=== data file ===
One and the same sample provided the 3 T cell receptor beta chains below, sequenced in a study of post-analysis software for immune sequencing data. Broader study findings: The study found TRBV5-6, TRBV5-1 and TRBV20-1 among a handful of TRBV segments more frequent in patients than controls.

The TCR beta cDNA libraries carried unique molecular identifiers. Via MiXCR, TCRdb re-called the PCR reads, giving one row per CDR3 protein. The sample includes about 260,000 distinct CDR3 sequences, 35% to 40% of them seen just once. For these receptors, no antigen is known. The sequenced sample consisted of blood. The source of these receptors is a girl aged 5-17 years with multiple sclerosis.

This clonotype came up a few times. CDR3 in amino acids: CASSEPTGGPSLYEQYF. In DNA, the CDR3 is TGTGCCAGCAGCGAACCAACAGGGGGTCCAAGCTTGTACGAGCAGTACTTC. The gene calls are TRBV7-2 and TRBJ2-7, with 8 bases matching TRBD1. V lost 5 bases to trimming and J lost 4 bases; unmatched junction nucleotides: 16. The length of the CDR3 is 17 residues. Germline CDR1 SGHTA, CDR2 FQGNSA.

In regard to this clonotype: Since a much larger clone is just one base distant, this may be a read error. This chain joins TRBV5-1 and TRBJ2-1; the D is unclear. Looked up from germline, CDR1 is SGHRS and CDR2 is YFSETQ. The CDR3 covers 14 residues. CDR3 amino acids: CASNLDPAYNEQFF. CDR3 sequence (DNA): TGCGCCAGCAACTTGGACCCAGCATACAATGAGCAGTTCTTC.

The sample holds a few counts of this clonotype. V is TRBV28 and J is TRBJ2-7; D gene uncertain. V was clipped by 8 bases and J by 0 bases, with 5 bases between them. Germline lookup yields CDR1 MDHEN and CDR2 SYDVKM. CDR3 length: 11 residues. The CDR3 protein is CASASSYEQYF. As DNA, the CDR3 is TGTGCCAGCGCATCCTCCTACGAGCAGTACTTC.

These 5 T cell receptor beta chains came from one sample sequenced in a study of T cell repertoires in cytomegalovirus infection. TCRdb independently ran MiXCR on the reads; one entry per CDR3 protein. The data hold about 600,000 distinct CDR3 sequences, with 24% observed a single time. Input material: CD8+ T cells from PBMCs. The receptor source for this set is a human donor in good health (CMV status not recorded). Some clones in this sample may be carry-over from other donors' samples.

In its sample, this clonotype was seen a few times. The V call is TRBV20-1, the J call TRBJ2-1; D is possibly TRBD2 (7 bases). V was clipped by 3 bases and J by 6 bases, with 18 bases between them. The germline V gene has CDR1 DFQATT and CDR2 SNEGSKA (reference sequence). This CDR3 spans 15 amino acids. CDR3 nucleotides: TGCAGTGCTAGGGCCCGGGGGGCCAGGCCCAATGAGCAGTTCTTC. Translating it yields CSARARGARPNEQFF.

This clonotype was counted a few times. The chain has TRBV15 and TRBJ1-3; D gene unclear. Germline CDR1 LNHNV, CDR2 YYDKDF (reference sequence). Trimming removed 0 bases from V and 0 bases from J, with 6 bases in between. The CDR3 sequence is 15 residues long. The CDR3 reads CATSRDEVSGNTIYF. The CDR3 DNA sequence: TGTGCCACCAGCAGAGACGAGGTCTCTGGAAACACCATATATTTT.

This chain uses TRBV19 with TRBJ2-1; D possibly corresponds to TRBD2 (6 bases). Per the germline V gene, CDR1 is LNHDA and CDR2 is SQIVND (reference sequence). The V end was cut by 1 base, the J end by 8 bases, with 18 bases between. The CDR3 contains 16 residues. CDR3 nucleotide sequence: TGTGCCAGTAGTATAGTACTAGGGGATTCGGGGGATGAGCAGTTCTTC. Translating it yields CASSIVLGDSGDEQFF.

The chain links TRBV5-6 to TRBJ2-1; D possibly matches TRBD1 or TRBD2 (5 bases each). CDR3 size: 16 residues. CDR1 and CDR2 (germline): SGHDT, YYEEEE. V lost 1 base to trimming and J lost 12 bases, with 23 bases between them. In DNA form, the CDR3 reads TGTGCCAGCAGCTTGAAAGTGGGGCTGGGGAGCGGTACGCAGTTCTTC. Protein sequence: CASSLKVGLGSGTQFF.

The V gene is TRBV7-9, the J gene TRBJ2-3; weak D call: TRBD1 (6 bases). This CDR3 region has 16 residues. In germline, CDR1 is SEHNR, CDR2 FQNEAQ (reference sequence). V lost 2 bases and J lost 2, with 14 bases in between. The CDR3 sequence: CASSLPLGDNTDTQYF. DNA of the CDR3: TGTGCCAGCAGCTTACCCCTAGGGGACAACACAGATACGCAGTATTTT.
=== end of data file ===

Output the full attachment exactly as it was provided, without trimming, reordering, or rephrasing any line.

One and the same sample provided the 3 T cell receptor beta chains below, sequenced in a study of post-analysis software for immune sequencing data. Broader study findings: The study found TRBV5-6, TRBV5-1 and TRBV20-1 among a handful of TRBV segments more frequent in patients than controls.

The TCR beta cDNA libraries carried unique molecular identifiers. Via MiXCR, TCRdb re-called the PCR reads, giving one row per CDR3 protein. The sample includes about 260,000 distinct CDR3 sequences, 35% to 40% of them seen just once. For these receptors, no antigen is known. The sequenced sample consisted of blood. The source of these receptors is a girl aged 5-17 years with multiple sclerosis.

This clonotype came up a few times. CDR3 in amino acids: CASSEPTGGPSLYEQYF. In DNA, the CDR3 is TGTGCCAGCAGCGAACCAACAGGGGGTCCAAGCTTGTACGAGCAGTACTTC. The gene calls are TRBV7-2 and TRBJ2-7, with 8 bases matching TRBD1. V lost 5 bases to trimming and J lost 4 bases; unmatched junction nucleotides: 16. The length of the CDR3 is 17 residues. Germline CDR1 SGHTA, CDR2 FQGNSA.

In regard to this clonotype: Since a much larger clone is just one base distant, this may be a read error. This chain joins TRBV5-1 and TRBJ2-1; the D is unclear. Looked up from germline, CDR1 is SGHRS and CDR2 is YFSETQ. The CDR3 covers 14 residues. CDR3 amino acids: CASNLDPAYNEQFF. CDR3 sequence (DNA): TGCGCCAGCAACTTGGACCCAGCATACAATGAGCAGTTCTTC.

The sample holds a few counts of this clonotype. V is TRBV28 and J is TRBJ2-7; D gene uncertain. V was clipped by 8 bases and J by 0 bases, with 5 bases between them. Germline lookup yields CDR1 MDHEN and CDR2 SYDVKM. CDR3 length: 11 residues. The CDR3 protein is CASASSYEQYF. As DNA, the CDR3 is TGTGCCAGCGCATCCTCCTACGAGCAGTACTTC.

These 5 T cell receptor beta chains came from one sample sequenced in a study of T cell repertoires in cytomegalovirus infection. TCRdb independently ran MiXCR on the reads; one entry per CDR3 protein. The data hold about 600,000 distinct CDR3 sequences, with 24% observed a single time. Input material: CD8+ T cells from PBMCs. The receptor source for this set is a human donor in good health (CMV status not recorded). Some clones in this sample may be carry-over from other donors' samples.

In its sample, this clonotype was seen a few times. The V call is TRBV20-1, the J call TRBJ2-1; D is possibly TRBD2 (7 bases). V was clipped by 3 bases and J by 6 bases, with 18 bases between them. The germline V gene has CDR1 DFQATT and CDR2 SNEGSKA (reference sequence). This CDR3 spans 15 amino acids. CDR3 nucleotides: TGCAGTGCTAGGGCCCGGGGGGCCAGGCCCAATGAGCAGTTCTTC. Translating it yields CSARARGARPNEQFF.

This clonotype was counted a few times. The chain has TRBV15 and TRBJ1-3; D gene unclear. Germline CDR1 LNHNV, CDR2 YYDKDF (reference sequence). Trimming removed 0 bases from V and 0 bases from J, with 6 bases in between. The CDR3 sequence is 15 residues long. The CDR3 reads CATSRDEVSGNTIYF. The CDR3 DNA sequence: TGTGCCACCAGCAGAGACGAGGTCTCTGGAAACACCATATATTTT.

This chain uses TRBV19 with TRBJ2-1; D possibly corresponds to TRBD2 (6 bases). Per the germline V gene, CDR1 is LNHDA and CDR2 is SQIVND (reference sequence). The V end was cut by 1 base, the J end by 8 bases, with 18 bases between. The CDR3 contains 16 residues. CDR3 nucleotide sequence: TGTGCCAGTAGTATAGTACTAGGGGATTCGGGGGATGAGCAGTTCTTC. Translating it yields CASSIVLGDSGDEQFF.

The chain links TRBV5-6 to TRBJ2-1; D possibly matches TRBD1 or TRBD2 (5 bases each). CDR3 size: 16 residues. CDR1 and CDR2 (germline): SGHDT, YYEEEE. V lost 1 base to trimming and J lost 12 bases, with 23 bases between them. In DNA form, the CDR3 reads TGTGCCAGCAGCTTGAAAGTGGGGCTGGGGAGCGGTACGCAGTTCTTC. Protein sequence: CASSLKVGLGSGTQFF.

The V gene is TRBV7-9, the J gene TRBJ2-3; weak D call: TRBD1 (6 bases). This CDR3 region has 16 residues. In germline, CDR1 is SEHNR, CDR2 FQNEAQ (reference sequence). V lost 2 bases and J lost 2, with 14 bases in between. The CDR3 sequence: CASSLPLGDNTDTQYF. DNA of the CDR3: TGTGCCAGCAGCTTACCCCTAGGGGACAACACAGATACGCAGTATTTT.